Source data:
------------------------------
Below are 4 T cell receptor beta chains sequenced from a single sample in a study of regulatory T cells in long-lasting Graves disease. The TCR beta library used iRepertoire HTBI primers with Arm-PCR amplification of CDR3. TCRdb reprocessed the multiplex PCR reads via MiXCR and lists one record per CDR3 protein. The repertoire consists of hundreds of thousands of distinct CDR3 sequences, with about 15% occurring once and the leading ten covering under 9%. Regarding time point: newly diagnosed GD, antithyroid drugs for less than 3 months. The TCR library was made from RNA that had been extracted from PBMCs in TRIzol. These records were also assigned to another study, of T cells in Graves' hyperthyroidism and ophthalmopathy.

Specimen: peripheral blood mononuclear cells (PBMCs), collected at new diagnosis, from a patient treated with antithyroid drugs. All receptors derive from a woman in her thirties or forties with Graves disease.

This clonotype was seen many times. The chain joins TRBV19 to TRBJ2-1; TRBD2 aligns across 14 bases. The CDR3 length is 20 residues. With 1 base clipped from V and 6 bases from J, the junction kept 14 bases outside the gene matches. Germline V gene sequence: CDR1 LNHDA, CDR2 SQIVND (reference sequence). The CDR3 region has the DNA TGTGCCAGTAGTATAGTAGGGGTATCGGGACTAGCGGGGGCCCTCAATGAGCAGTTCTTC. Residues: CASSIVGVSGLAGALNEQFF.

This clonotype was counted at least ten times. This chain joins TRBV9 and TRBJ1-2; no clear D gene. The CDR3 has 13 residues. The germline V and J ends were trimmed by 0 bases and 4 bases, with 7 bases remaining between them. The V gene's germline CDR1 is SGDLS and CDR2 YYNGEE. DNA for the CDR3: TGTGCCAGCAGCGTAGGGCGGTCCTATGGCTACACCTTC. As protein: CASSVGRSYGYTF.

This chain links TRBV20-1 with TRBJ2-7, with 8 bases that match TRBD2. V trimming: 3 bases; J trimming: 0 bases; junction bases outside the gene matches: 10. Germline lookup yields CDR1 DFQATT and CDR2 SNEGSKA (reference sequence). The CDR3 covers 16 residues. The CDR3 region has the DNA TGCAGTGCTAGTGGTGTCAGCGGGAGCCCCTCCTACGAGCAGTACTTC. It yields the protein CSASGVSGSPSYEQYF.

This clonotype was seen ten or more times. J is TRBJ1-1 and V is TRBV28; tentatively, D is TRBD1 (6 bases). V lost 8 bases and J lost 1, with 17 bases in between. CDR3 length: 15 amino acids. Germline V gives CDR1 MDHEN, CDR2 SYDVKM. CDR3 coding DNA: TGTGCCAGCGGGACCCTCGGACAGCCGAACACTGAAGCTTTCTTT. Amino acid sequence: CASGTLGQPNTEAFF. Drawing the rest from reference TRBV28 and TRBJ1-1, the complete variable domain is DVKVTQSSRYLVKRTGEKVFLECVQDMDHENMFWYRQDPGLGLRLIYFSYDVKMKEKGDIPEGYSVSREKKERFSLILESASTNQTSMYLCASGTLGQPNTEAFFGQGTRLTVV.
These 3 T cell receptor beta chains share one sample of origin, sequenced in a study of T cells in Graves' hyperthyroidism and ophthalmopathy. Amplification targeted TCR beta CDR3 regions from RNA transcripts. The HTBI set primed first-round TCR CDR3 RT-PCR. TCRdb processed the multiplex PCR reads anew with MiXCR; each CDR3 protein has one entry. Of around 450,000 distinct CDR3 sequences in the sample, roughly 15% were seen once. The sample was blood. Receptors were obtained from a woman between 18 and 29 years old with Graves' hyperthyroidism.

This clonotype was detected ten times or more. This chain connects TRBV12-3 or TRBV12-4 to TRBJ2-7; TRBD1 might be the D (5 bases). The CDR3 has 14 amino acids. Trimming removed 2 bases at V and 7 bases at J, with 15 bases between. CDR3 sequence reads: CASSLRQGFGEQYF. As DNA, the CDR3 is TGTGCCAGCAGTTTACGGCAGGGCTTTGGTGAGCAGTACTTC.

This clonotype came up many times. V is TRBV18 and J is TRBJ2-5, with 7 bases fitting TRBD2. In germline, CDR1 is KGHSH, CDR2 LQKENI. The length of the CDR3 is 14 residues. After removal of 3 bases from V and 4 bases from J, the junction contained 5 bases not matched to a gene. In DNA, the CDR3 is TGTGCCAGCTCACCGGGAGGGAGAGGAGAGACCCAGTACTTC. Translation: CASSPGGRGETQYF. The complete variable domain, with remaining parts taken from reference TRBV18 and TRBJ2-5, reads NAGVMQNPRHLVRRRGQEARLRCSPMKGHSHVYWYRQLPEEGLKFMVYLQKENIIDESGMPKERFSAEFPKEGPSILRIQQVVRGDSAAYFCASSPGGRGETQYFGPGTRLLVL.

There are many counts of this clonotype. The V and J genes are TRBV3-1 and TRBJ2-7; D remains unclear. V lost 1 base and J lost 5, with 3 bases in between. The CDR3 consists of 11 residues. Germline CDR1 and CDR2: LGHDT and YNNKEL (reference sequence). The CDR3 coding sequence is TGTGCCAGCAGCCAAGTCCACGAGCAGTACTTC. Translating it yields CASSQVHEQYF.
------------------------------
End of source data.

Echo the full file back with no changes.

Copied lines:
Below are 4 T cell receptor beta chains sequenced from a single sample in a study of regulatory T cells in long-lasting Graves disease. The TCR beta library used iRepertoire HTBI primers with Arm-PCR amplification of CDR3. TCRdb reprocessed the multiplex PCR reads via MiXCR and lists one record per CDR3 protein. The repertoire consists of hundreds of thousands of distinct CDR3 sequences, with about 15% occurring once and the leading ten covering under 9%. Regarding time point: newly diagnosed GD, antithyroid drugs for less than 3 months. The TCR library was made from RNA that had been extracted from PBMCs in TRIzol. These records were also assigned to another study, of T cells in Graves' hyperthyroidism and ophthalmopathy.

Specimen: peripheral blood mononuclear cells (PBMCs), collected at new diagnosis, from a patient treated with antithyroid drugs. All receptors derive from a woman in her thirties or forties with Graves disease.

This clonotype was seen many times. The chain joins TRBV19 to TRBJ2-1; TRBD2 aligns across 14 bases. The CDR3 length is 20 residues. With 1 base clipped from V and 6 bases from J, the junction kept 14 bases outside the gene matches. Germline V gene sequence: CDR1 LNHDA, CDR2 SQIVND (reference sequence). The CDR3 region has the DNA TGTGCCAGTAGTATAGTAGGGGTATCGGGACTAGCGGGGGCCCTCAATGAGCAGTTCTTC. Residues: CASSIVGVSGLAGALNEQFF.

This clonotype was counted at least ten times. This chain joins TRBV9 and TRBJ1-2; no clear D gene. The CDR3 has 13 residues. The germline V and J ends were trimmed by 0 bases and 4 bases, with 7 bases remaining between them. The V gene's germline CDR1 is SGDLS and CDR2 YYNGEE. DNA for the CDR3: TGTGCCAGCAGCGTAGGGCGGTCCTATGGCTACACCTTC. As protein: CASSVGRSYGYTF.

This chain links TRBV20-1 with TRBJ2-7, with 8 bases that match TRBD2. V trimming: 3 bases; J trimming: 0 bases; junction bases outside the gene matches: 10. Germline lookup yields CDR1 DFQATT and CDR2 SNEGSKA (reference sequence). The CDR3 covers 16 residues. The CDR3 region has the DNA TGCAGTGCTAGTGGTGTCAGCGGGAGCCCCTCCTACGAGCAGTACTTC. It yields the protein CSASGVSGSPSYEQYF.

This clonotype was seen ten or more times. J is TRBJ1-1 and V is TRBV28; tentatively, D is TRBD1 (6 bases). V lost 8 bases and J lost 1, with 17 bases in between. CDR3 length: 15 amino acids. Germline V gives CDR1 MDHEN, CDR2 SYDVKM. CDR3 coding DNA: TGTGCCAGCGGGACCCTCGGACAGCCGAACACTGAAGCTTTCTTT. Amino acid sequence: CASGTLGQPNTEAFF. Drawing the rest from reference TRBV28 and TRBJ1-1, the complete variable domain is DVKVTQSSRYLVKRTGEKVFLECVQDMDHENMFWYRQDPGLGLRLIYFSYDVKMKEKGDIPEGYSVSREKKERFSLILESASTNQTSMYLCASGTLGQPNTEAFFGQGTRLTVV.
These 3 T cell receptor beta chains share one sample of origin, sequenced in a study of T cells in Graves' hyperthyroidism and ophthalmopathy. Amplification targeted TCR beta CDR3 regions from RNA transcripts. The HTBI set primed first-round TCR CDR3 RT-PCR. TCRdb processed the multiplex PCR reads anew with MiXCR; each CDR3 protein has one entry. Of around 450,000 distinct CDR3 sequences in the sample, roughly 15% were seen once. The sample was blood. Receptors were obtained from a woman between 18 and 29 years old with Graves' hyperthyroidism.

This clonotype was detected ten times or more. This chain connects TRBV12-3 or TRBV12-4 to TRBJ2-7; TRBD1 might be the D (5 bases). The CDR3 has 14 amino acids. Trimming removed 2 bases at V and 7 bases at J, with 15 bases between. CDR3 sequence reads: CASSLRQGFGEQYF. As DNA, the CDR3 is TGTGCCAGCAGTTTACGGCAGGGCTTTGGTGAGCAGTACTTC.

This clonotype came up many times. V is TRBV18 and J is TRBJ2-5, with 7 bases fitting TRBD2. In germline, CDR1 is KGHSH, CDR2 LQKENI. The length of the CDR3 is 14 residues. After removal of 3 bases from V and 4 bases from J, the junction contained 5 bases not matched to a gene. In DNA, the CDR3 is TGTGCCAGCTCACCGGGAGGGAGAGGAGAGACCCAGTACTTC. Translation: CASSPGGRGETQYF. The complete variable domain, with remaining parts taken from reference TRBV18 and TRBJ2-5, reads NAGVMQNPRHLVRRRGQEARLRCSPMKGHSHVYWYRQLPEEGLKFMVYLQKENIIDESGMPKERFSAEFPKEGPSILRIQQVVRGDSAAYFCASSPGGRGETQYFGPGTRLLVL.

There are many counts of this clonotype. The V and J genes are TRBV3-1 and TRBJ2-7; D remains unclear. V lost 1 base and J lost 5, with 3 bases in between. The CDR3 consists of 11 residues. Germline CDR1 and CDR2: LGHDT and YNNKEL (reference sequence). The CDR3 coding sequence is TGTGCCAGCAGCCAAGTCCACGAGCAGTACTTC. Translating it yields CASSQVHEQYF.